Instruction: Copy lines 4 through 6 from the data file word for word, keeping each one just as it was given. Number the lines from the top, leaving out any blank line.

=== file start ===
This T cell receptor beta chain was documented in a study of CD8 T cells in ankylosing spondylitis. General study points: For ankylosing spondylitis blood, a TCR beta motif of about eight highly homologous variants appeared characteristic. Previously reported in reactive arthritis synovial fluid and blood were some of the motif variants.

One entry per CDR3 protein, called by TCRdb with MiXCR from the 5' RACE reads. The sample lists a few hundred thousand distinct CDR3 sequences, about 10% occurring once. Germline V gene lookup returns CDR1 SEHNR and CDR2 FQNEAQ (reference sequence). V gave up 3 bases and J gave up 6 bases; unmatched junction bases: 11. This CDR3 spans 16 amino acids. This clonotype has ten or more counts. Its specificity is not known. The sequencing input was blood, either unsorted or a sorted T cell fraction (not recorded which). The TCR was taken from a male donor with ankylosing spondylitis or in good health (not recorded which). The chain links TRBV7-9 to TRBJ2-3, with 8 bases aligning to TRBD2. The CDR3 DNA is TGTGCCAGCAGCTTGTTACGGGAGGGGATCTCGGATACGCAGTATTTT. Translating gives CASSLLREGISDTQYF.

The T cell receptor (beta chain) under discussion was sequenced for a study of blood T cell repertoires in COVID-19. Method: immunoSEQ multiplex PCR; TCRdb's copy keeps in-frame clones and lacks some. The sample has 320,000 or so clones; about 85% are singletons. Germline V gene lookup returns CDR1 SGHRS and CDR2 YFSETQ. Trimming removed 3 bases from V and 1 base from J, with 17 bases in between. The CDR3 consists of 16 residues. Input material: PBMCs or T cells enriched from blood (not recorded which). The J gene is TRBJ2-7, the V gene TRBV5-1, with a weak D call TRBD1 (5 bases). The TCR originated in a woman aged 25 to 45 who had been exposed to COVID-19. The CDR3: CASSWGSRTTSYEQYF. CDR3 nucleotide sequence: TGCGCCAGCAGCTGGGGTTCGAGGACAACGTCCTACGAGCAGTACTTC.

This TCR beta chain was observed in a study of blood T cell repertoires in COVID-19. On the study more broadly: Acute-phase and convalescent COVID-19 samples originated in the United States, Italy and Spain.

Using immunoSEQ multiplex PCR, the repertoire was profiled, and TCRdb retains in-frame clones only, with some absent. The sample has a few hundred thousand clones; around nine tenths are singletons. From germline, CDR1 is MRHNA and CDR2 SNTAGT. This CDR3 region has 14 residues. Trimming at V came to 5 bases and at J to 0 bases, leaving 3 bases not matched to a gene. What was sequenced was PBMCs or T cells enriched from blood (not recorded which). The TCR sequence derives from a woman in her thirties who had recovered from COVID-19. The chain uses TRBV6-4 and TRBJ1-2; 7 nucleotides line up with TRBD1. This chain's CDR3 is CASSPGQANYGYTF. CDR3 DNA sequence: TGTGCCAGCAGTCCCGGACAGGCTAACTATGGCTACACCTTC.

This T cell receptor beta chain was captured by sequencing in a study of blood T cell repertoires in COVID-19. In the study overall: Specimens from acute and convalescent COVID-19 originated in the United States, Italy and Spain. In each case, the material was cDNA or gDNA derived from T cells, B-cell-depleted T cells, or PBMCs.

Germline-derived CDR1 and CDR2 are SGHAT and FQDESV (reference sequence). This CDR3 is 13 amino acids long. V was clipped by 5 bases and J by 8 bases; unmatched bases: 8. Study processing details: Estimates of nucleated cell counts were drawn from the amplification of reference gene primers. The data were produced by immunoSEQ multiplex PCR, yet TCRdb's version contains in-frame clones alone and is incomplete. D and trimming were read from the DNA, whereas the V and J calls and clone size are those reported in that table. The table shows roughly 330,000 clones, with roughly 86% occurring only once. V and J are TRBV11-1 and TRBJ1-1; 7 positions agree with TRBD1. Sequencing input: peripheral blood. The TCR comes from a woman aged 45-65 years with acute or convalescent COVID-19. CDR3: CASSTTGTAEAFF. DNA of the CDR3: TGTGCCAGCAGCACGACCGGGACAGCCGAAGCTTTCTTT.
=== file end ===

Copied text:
This TCR beta chain was observed in a study of blood T cell repertoires in COVID-19. On the study more broadly: Acute-phase and convalescent COVID-19 samples originated in the United States, Italy and Spain.

Using immunoSEQ multiplex PCR, the repertoire was profiled, and TCRdb retains in-frame clones only, with some absent. The sample has a few hundred thousand clones; around nine tenths are singletons. From germline, CDR1 is MRHNA and CDR2 SNTAGT. This CDR3 region has 14 residues. Trimming at V came to 5 bases and at J to 0 bases, leaving 3 bases not matched to a gene. What was sequenced was PBMCs or T cells enriched from blood (not recorded which). The TCR sequence derives from a woman in her thirties who had recovered from COVID-19. The chain uses TRBV6-4 and TRBJ1-2; 7 nucleotides line up with TRBD1. This chain's CDR3 is CASSPGQANYGYTF. CDR3 DNA sequence: TGTGCCAGCAGTCCCGGACAGGCTAACTATGGCTACACCTTC.

This T cell receptor beta chain was captured by sequencing in a study of blood T cell repertoires in COVID-19. In the study overall: Specimens from acute and convalescent COVID-19 originated in the United States, Italy and Spain. In each case, the material was cDNA or gDNA derived from T cells, B-cell-depleted T cells, or PBMCs.